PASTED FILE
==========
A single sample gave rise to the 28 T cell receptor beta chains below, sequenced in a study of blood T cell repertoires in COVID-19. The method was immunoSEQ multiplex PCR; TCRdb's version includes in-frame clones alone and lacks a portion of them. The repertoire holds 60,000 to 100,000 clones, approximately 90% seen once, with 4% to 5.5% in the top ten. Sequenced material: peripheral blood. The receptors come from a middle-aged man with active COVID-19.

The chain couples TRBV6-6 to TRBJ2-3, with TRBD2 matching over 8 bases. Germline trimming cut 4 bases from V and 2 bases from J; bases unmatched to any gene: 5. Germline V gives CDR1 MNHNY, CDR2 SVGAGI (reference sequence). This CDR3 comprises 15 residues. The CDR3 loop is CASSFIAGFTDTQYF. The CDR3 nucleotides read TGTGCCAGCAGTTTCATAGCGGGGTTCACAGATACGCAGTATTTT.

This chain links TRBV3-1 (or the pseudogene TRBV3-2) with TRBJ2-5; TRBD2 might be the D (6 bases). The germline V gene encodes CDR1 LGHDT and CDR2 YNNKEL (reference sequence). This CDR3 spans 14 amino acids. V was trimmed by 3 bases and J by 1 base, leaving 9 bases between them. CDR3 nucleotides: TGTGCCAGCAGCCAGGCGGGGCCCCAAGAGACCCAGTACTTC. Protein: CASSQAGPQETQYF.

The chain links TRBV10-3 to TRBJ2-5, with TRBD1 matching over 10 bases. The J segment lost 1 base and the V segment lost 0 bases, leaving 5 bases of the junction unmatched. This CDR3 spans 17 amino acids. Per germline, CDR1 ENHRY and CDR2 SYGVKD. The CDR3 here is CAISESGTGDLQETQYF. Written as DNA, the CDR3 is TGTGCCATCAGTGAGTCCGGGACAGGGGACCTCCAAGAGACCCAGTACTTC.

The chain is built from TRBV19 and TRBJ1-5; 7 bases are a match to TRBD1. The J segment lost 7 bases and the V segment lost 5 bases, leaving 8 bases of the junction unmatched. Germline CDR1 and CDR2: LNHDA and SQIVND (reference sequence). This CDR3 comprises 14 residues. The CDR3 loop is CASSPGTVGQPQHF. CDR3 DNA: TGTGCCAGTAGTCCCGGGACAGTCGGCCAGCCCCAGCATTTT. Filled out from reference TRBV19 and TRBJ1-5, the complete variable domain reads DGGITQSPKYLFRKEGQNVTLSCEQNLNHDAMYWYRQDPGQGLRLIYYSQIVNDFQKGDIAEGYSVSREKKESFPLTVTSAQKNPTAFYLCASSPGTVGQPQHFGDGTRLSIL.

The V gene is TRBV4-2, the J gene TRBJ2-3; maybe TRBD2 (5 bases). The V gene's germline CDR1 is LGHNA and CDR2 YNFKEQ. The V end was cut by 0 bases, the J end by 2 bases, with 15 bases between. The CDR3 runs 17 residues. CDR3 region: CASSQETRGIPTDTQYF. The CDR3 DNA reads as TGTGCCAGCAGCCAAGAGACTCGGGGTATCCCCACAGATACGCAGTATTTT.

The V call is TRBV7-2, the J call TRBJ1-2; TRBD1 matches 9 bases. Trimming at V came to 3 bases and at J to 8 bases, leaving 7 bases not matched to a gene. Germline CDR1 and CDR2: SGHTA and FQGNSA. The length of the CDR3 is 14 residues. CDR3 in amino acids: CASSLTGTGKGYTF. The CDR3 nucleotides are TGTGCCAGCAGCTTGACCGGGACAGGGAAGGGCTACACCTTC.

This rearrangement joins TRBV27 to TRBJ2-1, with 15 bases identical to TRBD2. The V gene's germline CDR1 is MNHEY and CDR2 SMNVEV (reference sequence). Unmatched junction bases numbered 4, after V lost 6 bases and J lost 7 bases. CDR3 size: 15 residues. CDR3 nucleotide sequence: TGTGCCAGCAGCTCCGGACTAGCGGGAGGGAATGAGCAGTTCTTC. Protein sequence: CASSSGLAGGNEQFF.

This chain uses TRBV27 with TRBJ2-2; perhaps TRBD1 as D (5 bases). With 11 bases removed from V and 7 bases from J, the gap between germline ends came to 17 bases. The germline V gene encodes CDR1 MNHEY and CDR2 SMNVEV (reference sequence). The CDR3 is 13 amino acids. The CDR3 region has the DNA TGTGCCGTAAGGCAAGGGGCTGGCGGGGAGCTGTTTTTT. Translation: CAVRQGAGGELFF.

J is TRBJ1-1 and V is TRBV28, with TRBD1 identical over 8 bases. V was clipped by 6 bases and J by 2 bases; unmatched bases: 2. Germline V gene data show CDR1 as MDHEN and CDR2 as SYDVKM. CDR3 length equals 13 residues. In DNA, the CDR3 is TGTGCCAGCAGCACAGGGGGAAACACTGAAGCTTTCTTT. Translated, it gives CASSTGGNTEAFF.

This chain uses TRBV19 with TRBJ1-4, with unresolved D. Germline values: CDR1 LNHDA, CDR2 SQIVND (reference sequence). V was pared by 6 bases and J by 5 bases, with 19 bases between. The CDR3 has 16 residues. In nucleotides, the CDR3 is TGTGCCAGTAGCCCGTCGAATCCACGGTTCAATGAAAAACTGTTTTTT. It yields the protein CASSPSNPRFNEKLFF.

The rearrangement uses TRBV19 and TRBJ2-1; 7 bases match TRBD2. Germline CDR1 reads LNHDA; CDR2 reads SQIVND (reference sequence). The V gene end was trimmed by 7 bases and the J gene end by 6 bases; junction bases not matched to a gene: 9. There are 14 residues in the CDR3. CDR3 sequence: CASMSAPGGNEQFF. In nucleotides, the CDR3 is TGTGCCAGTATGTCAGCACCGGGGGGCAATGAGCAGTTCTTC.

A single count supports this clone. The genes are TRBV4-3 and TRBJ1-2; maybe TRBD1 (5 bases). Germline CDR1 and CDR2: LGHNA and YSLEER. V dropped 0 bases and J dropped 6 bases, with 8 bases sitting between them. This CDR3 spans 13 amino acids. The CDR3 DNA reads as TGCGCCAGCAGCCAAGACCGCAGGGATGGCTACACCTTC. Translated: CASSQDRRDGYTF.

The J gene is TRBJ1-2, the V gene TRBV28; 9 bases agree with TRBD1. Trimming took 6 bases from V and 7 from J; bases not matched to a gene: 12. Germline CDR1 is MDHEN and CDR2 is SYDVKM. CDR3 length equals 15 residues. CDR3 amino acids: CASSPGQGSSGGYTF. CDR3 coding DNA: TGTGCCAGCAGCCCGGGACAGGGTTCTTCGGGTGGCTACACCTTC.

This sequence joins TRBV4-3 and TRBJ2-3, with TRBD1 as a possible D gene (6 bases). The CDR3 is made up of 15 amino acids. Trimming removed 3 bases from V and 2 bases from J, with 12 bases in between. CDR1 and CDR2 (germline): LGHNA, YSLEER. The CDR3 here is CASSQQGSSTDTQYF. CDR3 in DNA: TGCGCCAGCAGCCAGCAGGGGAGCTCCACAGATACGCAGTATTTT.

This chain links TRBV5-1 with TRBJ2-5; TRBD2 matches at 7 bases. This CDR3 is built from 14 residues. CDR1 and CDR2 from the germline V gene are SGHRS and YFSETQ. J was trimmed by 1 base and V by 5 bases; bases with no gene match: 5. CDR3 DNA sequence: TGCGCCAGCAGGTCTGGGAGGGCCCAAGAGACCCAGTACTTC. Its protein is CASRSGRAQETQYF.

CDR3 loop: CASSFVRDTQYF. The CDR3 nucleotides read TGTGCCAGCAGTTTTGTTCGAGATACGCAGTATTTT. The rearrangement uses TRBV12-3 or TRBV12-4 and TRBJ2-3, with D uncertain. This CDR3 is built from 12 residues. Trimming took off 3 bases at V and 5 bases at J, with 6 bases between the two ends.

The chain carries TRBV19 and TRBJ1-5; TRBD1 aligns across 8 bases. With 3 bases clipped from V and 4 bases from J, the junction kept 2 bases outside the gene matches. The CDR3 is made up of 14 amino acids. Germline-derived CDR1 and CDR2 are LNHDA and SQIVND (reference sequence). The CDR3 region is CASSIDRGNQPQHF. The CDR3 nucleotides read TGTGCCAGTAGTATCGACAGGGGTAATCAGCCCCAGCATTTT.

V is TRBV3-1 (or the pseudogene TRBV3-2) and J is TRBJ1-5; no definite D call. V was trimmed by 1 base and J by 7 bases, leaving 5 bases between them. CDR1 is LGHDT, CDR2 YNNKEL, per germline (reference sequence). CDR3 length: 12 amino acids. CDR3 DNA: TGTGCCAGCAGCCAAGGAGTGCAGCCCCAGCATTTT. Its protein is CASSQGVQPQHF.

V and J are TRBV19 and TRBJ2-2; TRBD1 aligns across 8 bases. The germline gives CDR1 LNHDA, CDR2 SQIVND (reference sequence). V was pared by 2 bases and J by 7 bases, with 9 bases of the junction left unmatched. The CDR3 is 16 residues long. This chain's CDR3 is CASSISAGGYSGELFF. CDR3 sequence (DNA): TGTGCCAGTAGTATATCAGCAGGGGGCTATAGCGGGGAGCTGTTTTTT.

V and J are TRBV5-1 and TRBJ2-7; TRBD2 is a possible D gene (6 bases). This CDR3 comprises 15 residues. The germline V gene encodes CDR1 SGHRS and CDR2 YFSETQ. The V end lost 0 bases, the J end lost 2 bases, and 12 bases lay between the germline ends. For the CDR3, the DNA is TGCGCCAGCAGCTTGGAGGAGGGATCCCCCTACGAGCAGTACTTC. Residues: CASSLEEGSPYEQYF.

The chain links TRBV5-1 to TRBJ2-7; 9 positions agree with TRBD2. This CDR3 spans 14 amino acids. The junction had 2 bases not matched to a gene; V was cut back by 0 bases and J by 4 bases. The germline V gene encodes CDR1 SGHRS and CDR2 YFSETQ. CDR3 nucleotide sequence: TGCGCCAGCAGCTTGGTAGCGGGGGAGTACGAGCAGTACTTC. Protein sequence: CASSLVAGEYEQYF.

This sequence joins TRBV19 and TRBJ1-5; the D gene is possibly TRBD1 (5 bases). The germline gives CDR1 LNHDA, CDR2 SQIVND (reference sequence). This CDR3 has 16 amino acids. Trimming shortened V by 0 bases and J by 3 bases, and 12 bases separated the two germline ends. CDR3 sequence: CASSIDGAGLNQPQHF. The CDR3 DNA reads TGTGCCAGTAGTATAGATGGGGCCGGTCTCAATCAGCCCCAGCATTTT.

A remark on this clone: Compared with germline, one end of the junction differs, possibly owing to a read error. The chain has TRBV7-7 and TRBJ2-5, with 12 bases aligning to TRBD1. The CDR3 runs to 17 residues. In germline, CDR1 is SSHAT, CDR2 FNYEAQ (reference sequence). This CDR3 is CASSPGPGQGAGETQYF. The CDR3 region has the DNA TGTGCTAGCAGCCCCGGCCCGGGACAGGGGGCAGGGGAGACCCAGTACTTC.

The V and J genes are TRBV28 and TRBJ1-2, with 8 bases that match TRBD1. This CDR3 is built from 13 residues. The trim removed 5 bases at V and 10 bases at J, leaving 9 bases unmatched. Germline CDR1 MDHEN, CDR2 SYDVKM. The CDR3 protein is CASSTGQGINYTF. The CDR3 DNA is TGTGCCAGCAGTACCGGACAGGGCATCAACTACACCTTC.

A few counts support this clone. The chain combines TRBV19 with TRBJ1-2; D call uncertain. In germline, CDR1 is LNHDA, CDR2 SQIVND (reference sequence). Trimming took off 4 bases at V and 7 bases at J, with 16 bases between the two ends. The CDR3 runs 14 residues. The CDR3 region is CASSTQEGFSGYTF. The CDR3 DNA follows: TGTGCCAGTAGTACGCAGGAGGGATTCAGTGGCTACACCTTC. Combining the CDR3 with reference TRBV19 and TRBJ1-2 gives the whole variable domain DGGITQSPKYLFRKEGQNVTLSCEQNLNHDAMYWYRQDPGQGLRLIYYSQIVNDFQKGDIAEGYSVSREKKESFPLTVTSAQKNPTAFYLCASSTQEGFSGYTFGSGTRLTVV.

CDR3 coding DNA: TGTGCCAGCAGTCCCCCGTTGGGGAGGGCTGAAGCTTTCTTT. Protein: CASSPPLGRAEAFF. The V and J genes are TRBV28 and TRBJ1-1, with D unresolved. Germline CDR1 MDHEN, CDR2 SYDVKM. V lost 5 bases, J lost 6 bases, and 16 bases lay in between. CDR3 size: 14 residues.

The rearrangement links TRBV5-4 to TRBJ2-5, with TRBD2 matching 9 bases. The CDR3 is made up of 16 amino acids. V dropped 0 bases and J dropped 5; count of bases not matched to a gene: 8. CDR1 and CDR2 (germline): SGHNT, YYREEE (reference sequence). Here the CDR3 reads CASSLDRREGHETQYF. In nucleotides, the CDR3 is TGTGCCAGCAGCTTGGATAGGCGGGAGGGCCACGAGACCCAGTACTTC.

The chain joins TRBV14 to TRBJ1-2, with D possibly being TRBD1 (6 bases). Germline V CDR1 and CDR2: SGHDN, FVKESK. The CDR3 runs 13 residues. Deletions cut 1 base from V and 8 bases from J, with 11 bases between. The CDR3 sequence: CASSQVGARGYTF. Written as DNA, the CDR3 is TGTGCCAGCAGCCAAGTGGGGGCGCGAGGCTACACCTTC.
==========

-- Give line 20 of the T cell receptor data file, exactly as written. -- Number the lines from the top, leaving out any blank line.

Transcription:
V and J are TRBV19 and TRBJ2-2; TRBD1 aligns across 8 bases. The germline gives CDR1 LNHDA, CDR2 SQIVND (reference sequence). V was pared by 2 bases and J by 7 bases, with 9 bases of the junction left unmatched. The CDR3 is 16 residues long. This chain's CDR3 is CASSISAGGYSGELFF. CDR3 sequence (DNA): TGTGCCAGTAGTATATCAGCAGGGGGCTATAGCGGGGAGCTGTTTTTT.